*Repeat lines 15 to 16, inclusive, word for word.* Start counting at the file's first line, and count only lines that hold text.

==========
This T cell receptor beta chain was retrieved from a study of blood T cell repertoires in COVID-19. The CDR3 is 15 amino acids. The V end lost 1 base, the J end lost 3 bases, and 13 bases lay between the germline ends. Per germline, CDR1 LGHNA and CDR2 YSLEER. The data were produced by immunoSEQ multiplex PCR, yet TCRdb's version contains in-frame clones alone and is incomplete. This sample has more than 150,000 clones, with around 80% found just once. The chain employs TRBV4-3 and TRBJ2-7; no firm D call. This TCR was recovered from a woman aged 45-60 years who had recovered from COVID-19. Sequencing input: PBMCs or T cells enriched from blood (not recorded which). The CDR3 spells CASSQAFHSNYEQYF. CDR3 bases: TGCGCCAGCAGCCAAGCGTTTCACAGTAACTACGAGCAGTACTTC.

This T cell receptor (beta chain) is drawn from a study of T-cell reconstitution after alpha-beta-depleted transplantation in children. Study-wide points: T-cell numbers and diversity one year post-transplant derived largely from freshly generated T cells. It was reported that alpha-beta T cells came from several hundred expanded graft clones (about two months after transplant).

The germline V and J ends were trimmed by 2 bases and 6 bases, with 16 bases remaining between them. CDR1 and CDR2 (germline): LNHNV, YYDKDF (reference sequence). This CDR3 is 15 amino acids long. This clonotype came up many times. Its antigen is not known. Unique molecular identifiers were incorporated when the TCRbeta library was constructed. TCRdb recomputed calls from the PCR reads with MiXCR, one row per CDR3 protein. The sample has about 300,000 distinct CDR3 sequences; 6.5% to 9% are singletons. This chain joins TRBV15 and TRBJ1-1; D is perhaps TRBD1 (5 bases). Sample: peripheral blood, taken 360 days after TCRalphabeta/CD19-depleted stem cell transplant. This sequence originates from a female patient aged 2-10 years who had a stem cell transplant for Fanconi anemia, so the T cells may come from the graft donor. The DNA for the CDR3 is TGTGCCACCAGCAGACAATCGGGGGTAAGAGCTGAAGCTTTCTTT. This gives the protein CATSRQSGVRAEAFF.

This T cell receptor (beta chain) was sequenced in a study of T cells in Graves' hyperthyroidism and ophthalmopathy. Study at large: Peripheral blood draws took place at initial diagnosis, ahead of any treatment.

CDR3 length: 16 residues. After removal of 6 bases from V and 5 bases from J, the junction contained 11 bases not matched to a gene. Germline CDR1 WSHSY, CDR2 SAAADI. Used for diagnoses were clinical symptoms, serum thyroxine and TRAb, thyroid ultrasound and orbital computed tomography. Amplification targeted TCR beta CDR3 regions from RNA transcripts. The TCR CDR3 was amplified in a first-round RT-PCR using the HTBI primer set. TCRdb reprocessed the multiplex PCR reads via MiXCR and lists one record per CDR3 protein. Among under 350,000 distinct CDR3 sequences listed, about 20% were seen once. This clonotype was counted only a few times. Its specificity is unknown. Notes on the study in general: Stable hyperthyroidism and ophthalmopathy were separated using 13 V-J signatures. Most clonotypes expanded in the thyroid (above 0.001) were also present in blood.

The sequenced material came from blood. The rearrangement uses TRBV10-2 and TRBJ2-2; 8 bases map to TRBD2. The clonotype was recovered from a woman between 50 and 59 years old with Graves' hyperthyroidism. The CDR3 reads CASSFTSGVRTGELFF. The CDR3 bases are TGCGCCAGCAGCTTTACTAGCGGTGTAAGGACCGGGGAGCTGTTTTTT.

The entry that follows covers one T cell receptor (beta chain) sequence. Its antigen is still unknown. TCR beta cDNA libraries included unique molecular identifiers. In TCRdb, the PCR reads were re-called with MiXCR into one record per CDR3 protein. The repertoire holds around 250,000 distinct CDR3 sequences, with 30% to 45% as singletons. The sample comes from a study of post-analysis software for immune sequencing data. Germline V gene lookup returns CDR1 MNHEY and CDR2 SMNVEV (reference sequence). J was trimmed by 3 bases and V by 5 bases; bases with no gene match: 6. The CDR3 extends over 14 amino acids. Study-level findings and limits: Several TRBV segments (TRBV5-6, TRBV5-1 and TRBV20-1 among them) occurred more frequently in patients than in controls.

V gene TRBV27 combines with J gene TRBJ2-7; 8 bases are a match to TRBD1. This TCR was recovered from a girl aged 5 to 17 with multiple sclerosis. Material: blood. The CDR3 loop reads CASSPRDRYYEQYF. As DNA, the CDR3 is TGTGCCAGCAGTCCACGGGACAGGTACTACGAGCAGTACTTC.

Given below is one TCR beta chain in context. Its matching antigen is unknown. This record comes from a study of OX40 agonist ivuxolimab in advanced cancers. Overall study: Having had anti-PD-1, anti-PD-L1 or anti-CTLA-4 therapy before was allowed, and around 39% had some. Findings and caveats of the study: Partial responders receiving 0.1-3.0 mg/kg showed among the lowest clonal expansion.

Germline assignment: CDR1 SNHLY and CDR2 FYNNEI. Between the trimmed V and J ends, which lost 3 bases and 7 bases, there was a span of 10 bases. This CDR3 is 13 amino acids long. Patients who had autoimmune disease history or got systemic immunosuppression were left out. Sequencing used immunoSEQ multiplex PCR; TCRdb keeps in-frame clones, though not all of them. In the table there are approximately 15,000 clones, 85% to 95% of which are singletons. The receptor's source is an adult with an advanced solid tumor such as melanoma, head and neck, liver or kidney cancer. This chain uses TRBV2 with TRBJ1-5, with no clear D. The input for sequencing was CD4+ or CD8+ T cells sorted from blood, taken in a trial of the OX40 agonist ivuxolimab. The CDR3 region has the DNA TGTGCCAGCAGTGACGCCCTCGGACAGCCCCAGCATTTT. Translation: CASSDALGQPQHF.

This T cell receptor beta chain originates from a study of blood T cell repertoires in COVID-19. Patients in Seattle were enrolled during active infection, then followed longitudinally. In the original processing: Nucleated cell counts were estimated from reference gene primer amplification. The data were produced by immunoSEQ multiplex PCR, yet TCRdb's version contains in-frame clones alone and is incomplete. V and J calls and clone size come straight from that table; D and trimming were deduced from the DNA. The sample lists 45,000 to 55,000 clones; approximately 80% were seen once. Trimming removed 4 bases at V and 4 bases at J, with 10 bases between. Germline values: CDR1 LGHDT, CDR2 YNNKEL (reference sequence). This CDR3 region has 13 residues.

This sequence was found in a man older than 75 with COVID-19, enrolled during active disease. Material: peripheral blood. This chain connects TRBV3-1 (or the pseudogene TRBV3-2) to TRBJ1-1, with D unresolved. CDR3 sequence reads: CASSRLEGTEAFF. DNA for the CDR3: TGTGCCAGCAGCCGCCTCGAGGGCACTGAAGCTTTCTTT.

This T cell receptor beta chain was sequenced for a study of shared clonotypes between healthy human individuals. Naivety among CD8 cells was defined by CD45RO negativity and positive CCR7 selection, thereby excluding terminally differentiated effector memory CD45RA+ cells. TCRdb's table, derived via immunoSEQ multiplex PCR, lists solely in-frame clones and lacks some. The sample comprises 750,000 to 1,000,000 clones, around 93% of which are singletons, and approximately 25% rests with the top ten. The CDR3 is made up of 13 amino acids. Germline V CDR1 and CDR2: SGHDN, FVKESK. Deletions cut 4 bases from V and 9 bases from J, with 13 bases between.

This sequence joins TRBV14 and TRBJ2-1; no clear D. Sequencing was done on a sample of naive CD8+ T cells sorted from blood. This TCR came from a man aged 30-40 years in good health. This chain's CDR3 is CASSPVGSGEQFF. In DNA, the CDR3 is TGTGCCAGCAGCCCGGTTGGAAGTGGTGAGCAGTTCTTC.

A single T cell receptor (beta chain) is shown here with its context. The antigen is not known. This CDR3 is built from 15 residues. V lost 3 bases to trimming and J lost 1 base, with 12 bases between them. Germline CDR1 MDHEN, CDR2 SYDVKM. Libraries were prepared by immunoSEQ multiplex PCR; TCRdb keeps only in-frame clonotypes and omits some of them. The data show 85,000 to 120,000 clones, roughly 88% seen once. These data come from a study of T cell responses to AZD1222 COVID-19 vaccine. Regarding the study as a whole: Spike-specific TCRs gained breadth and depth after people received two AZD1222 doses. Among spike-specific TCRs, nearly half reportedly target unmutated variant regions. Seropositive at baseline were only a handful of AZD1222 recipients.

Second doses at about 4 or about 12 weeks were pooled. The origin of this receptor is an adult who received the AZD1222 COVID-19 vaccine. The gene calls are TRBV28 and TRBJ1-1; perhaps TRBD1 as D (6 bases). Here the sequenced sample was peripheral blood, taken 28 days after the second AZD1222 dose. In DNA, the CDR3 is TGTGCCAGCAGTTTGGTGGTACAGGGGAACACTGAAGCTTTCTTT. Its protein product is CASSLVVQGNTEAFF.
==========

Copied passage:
A single T cell receptor (beta chain) is shown here with its context. The antigen is not known. This CDR3 is built from 15 residues. V lost 3 bases to trimming and J lost 1 base, with 12 bases between them. Germline CDR1 MDHEN, CDR2 SYDVKM. Libraries were prepared by immunoSEQ multiplex PCR; TCRdb keeps only in-frame clonotypes and omits some of them. The data show 85,000 to 120,000 clones, roughly 88% seen once. These data come from a study of T cell responses to AZD1222 COVID-19 vaccine. Regarding the study as a whole: Spike-specific TCRs gained breadth and depth after people received two AZD1222 doses. Among spike-specific TCRs, nearly half reportedly target unmutated variant regions. Seropositive at baseline were only a handful of AZD1222 recipients.

Second doses at about 4 or about 12 weeks were pooled. The origin of this receptor is an adult who received the AZD1222 COVID-19 vaccine. The gene calls are TRBV28 and TRBJ1-1; perhaps TRBD1 as D (6 bases). Here the sequenced sample was peripheral blood, taken 28 days after the second AZD1222 dose. In DNA, the CDR3 is TGTGCCAGCAGTTTGGTGGTACAGGGGAACACTGAAGCTTTCTTT. Its protein product is CASSLVVQGNTEAFF.